Digitisation is the key to business growth and evolution, particularly in respect of the complexities and challenges around health and safety compliance.
In the modern world, digital transformation is, without doubt, the key to business success. Speaking at the recent Africa Automation Technology Fair virtual event, Ingrid Osborne, cofounder and CEO at Saryx Engineering Group, explains that effective digitisation is all about understanding and reading the market, while also not being afraid to adopt new technologies or approaches.
She points to the rivalry between Blockbuster Video and Netflix a few years ago. At one point, she says, Blockbuster had over 9 000 stores and more than 84 000 employees, but by simply changing the way we watch movies and introducing new technology to enable this, Netflix changed the market and was able to meet changing customer preferences through digitisation.
“When Netflix started – it started as a mail-order movie rental business – it allowed people to keep the movies as long as they liked with no late charges. In fact, it started because the founder of Netflix was charged a late return fee. It took Blockbuster five years to offer a similar service to compete with Netflix, and even longer before it eliminated late fees, by which time Netflix had built an unassailable advantage in the market,” Osborne explains.
“What this demonstrates is that digitisation is a key to business success. To remain competitive and relevant businesses need to constantly evolve, adding new products or services to respond to changes and needs in the market, and technology allows businesses to do this faster, more accurately and more cost-effectively. Technology allows companies to repurpose their existing offerings and diversify into new areas. And this is more important than ever when it comes to managing safety and compliance.”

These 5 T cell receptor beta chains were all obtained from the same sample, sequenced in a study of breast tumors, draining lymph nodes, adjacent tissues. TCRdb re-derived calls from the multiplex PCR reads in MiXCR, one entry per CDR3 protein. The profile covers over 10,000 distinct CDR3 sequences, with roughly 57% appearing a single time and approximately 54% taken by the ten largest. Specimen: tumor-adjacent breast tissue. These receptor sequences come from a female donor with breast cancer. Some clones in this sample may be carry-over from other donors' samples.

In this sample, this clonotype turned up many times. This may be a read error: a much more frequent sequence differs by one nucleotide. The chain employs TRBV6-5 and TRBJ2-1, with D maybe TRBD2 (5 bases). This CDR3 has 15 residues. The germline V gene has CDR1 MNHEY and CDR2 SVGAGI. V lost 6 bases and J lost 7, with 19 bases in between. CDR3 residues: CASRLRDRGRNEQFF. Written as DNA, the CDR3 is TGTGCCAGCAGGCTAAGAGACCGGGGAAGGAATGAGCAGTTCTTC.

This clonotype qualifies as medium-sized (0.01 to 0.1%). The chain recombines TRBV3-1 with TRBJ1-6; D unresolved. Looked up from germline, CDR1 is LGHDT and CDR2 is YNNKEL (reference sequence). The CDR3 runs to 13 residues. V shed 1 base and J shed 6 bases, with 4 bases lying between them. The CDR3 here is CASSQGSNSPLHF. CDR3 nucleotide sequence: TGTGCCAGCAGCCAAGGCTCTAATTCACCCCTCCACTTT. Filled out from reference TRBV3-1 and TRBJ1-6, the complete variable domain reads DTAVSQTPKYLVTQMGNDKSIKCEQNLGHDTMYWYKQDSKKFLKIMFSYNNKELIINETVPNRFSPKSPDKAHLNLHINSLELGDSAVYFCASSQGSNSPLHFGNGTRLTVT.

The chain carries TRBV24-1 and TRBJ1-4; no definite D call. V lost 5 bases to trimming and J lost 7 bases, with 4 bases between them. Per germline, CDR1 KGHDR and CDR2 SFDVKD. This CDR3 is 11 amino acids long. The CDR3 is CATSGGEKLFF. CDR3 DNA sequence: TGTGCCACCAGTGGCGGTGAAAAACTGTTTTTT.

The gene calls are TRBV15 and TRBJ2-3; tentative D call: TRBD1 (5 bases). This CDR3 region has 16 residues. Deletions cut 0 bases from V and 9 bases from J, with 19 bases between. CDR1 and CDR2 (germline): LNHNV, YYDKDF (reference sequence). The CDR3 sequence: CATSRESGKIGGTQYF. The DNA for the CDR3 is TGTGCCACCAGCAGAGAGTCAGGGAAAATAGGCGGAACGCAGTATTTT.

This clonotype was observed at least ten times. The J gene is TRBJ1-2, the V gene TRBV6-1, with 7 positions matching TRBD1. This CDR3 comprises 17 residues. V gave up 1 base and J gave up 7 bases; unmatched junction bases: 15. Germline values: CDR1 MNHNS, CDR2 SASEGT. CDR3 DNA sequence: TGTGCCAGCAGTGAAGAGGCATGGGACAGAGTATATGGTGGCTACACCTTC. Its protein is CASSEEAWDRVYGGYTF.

Osborne points out that this was a lesson quickly learned by Saryx which, as an engineering company specialising in systems integration, control and automation, and rail solutions, required safety files for every project or site it was involved with. Under the Mine Health and Safety Act, such files are intended to protect the health and safety of employees, to promote a culture of health and safety and to regulate employers and employees, identify hazards and minimise risks.
“The consequences of any errors within this file range from reputational damage to work stoppages and even potential imprisonment. By law, the file needs to be available throughout the course of the project. However, keeping it completely compliant is incredibly difficult since it relies on constant human interaction to work properly.
“We were extremely conscious of how difficult this process was and decided to find a new way that was more efficient and less prone to error. At Saryx, we chose to implement a digital solution called HSEC Online for health and safety document management compliance, as this reduced the potential for paper to be lost, human error to occur or incomplete data to be used.”
The beauty of a digital health and safety solution like HSEC Online, she says, is that it delivers improved operational efficiency and better compliance, thanks to a guaranteed chain of custody.